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Publix subs offer speed, convenience and good value. They’re tasty too.

Chicken tender sub, this one on multigrain bread, is the No. 1 selling sandwich at Publix.

The deli counters at the supermarket chain’s ubiquitous stores sell sandwiches that have developed a cult following.

By ALAN J. WAX

The first time I ever bought a hero – sub, hoagie, or whatever you care to call it – at a grocery store I was a youth in Brooklyn.  It was at Pat’s Superette, a corner grocery store, just down the street from my home in Gravesend. As many other customers then, you picked a loaf of fresh Italian bread from the case under the front window and carried it to the deli counter in the rear where you told Pat, Frank or Sal what meat you wanted and how big a sandwich. I think a half loaf, probably with either ham, bologna or spiced ham, probably went for a dollar. And you’d probably add a squat glass bottle of Mission Orange or Cream Soda for an additional quarter to wash it down.

I never gave much thought to sandwiches, but while attending high school in Manhattan some decades ago, one of the first Blimpie’s sub shops opened just a block away from my school. The world had changed.

Hero or sub sandwiches, usually tuna, roast beef or Italian cold cuts, from the now erstwhile Fat Humphrey’s Hero Palace or Village Pizza, delivered to my Long Island dorm, kept me nourished through my college years – and added pounds. After joining the workforce, my choice for a lunchtime hero was either Subway, Blimpie or a hot parmigiana at one of the countless delis that lined the streets of New York.

It wasn’t until I arrived in South Florida that I became aware that Publix, the ubiquitous supermarket chain, also was a purveyor of humongous, fresh-made sandwiches. And that they had a cult following to boot. My sandwich buying life, it seems, had come full circle.

Deli worker prepares a sub at a Delray Beach Publix supermarket.

Publix first introduced its in-store-made sandwiches during the 1990s, according to one published report, but it was until earlier this year that I realized how huge a following Publix’s sandwiches, also known as “Pub Subs,” had. Publix, according to press reports, was attempting to shut down a Twitter account with 40,000 followers that announced whenever a Publix’s  favorite. the Chicken Tender Sub, was on sale. What’s more, fans have debated in social media discussion threads exactly how to dress up Publix sandwiches and Thrillist in December 2017 named the Pub Sub the best sandwich in the country.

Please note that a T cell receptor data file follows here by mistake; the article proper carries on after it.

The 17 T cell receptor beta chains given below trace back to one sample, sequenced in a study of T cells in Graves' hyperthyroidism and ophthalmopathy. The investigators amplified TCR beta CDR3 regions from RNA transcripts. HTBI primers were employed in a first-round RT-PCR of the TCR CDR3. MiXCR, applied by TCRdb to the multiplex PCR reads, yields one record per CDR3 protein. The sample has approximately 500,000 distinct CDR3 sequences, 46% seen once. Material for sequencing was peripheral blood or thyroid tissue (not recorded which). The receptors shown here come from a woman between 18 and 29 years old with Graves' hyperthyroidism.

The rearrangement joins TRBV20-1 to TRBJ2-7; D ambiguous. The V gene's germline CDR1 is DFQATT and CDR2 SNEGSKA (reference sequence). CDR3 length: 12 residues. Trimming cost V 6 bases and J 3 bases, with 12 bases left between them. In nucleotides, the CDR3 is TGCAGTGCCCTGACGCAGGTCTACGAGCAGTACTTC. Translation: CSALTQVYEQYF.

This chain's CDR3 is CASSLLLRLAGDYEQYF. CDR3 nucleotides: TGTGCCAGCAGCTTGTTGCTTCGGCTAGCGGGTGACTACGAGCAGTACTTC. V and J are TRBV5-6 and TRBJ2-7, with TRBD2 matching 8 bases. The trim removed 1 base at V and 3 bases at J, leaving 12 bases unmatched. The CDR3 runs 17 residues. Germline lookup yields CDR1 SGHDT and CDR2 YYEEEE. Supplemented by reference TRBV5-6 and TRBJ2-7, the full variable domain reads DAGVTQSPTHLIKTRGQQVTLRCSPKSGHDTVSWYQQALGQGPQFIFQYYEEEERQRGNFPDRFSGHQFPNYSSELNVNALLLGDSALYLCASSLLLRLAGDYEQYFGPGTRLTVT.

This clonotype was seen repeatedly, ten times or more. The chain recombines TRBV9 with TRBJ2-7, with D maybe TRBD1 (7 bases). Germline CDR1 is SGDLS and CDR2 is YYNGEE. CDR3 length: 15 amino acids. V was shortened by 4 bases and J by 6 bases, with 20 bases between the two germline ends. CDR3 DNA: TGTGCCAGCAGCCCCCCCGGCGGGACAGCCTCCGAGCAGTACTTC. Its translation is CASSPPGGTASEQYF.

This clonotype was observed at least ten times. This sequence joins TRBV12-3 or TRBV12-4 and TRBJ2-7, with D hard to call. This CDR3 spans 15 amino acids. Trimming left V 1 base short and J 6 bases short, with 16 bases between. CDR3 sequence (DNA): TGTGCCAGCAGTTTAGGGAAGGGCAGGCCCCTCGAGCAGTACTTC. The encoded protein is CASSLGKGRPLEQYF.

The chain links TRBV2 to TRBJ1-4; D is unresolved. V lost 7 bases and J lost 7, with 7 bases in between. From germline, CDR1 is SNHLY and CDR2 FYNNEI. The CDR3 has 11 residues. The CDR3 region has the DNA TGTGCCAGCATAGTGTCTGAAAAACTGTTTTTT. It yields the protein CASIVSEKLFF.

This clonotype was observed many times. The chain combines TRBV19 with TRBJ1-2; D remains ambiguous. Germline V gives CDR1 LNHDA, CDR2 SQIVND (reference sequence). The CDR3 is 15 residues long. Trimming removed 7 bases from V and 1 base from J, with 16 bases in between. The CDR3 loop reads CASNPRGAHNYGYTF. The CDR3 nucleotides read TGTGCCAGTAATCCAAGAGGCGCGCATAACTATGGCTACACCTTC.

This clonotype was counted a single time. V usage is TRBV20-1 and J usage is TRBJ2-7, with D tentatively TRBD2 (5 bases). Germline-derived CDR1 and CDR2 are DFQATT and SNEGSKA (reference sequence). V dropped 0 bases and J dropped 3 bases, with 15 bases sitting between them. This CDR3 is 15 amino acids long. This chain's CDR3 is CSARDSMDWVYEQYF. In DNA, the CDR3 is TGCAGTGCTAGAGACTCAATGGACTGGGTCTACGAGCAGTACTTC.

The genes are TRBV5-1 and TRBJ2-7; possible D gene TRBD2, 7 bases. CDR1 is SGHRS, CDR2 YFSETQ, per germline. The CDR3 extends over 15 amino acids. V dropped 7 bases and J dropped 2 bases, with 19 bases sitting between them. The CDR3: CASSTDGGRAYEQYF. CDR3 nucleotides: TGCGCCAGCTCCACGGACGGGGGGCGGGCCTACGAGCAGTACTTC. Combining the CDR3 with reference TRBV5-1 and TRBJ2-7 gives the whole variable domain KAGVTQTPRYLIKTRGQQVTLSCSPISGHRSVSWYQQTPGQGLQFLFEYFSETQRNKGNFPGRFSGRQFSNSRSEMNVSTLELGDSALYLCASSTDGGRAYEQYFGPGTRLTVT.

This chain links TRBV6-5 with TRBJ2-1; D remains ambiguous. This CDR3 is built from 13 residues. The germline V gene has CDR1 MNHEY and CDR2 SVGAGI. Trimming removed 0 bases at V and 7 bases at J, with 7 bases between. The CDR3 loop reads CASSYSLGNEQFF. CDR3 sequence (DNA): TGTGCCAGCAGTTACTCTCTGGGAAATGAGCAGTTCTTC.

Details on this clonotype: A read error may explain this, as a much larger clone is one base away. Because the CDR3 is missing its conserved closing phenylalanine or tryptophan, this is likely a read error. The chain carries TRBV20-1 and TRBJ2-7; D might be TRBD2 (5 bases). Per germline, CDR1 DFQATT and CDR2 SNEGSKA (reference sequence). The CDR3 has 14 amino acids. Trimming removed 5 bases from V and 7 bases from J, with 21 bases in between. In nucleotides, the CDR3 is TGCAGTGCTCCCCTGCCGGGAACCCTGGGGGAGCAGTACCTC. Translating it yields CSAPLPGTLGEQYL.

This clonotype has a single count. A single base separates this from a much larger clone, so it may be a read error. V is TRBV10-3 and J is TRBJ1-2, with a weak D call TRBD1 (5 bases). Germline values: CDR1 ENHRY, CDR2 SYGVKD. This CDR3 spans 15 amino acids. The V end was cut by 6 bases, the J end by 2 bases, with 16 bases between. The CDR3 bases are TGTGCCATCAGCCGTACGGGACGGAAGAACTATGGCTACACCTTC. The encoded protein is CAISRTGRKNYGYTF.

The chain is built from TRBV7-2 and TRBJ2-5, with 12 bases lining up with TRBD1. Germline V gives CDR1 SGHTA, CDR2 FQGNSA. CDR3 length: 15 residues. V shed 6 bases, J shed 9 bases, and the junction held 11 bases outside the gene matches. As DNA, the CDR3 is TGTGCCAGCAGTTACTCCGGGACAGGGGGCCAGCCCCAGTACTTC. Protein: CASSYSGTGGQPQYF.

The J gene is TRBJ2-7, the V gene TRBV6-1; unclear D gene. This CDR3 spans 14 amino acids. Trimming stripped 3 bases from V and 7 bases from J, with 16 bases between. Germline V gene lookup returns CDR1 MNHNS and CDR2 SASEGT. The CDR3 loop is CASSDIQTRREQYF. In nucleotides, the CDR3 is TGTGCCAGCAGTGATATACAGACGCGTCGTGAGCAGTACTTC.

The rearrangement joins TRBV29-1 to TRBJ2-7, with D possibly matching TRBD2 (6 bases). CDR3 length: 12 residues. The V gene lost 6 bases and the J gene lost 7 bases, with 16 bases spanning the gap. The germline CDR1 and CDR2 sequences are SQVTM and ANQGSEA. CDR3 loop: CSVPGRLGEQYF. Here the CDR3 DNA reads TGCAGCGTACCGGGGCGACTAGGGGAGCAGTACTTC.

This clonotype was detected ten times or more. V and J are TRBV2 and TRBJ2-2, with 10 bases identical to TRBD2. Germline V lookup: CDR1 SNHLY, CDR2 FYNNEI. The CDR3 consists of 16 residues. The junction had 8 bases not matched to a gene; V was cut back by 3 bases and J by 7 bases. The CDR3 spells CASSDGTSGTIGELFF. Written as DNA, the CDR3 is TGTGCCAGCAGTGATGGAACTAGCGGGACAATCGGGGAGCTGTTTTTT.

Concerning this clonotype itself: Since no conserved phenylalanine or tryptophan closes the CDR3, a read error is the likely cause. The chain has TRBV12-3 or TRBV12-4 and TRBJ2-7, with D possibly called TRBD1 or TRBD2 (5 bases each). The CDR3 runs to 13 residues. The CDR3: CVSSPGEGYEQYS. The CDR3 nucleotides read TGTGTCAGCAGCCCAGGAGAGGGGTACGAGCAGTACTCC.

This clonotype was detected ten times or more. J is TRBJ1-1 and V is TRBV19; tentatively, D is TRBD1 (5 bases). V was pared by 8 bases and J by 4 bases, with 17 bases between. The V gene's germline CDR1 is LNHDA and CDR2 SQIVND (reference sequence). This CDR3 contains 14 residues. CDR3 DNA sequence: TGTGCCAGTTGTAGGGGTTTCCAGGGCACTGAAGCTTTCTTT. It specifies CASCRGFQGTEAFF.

The variety of Pub Subs seems endless, somewhere near a hundred combinations, including a vegan sub with tofu, according to Publix’s website menu.  Some of these, to be sure, are limited productions.  When they’re on sale, a whole sub goes for $5.99.

You can order a Pub Sub at the deli counter or in advance online with the store’s app. Ordering online, I’ve found, doesn’t necessarily translate into faster service.  The app usually allows 20 minutes leeway for you order’s preparation, so if you arrive early, as I have, you may find a counterperson hasn’t even pulled your order off the printer.

The baked-in-house breads, white, whole wheat or multigrain , are crusty loaves. The chopped vegetable additions, mostly sourced from the nearby produce aisle, are the same standards you’ll find at Subway: lettuce, tomato, cucumbers, green peppers, onions, black olives and pickles.

Publix says its No. 1 bestseller is the chicken tender sub ($9.49) of double-hand-breaded chicken tenders, cheese and a bewildering array of condiments stuffed into a chewy sub roll. Honestly, I’d never thought before of having fried chicken tenders cradled in a loaf of a bread but was intrigued when I first noticed them. The chicken tenders start off juicy and crunchy but tend to get soggy as time passes. Many fans recommend ordering the tenders tossed in buffalo sauce, but I’ve yet to try this.

Half of an Ultimate sub with ham, roast beef, turkey and provolone cheese,

For those who opt for one of the other top-selling Pub Subs, the Ultimate ($8.49) and the Italian ($8.49) are your best deli meat options. The Italian has a bit more character than the Ultimate with genoa salami, spicy capicola (gabigool if you’re from New York City), ham and provolone. The Ultimate is in reality an American-style cold-cut combo with ham, roast beef, turkey and choice of cheese, and various vegetable additions.

Another top seller is the Chicken Cordon Bleu ($8.79), which features Swiss cheese melted over Boar’s Head seasoned rotisserie chicken, hot ham, and bacon. Kick it up with a smear of Dijon mustard.

And, there’s also the Havana Bold ($8.79), made with tavern ham, garlicy peppenero ham (a proprietary Boar’s Head garlicky ham) and chipotle-laced gouda, all topped with bacon and pickles. It’s a bold mix of flavors, no doubt.

One thing I’ve learned when ordering at Publix is to skip the hot peppers and the chipotle chili sauce. They seriously distract your taste buds from the main event.

To be sure, Pub Subs aren’t world beaters. Indeed, I’ve had better at such sandwich specialists as V&S Italian Deli and LaSpada’s, both in Boca Raton. Still, Pub Subs are always fresh, high quality and reliable, and no matter which location you seek out, the result is a large, filling sandwich in most cases for less than $10. With a Publix store always close by, there’s convenience, too.

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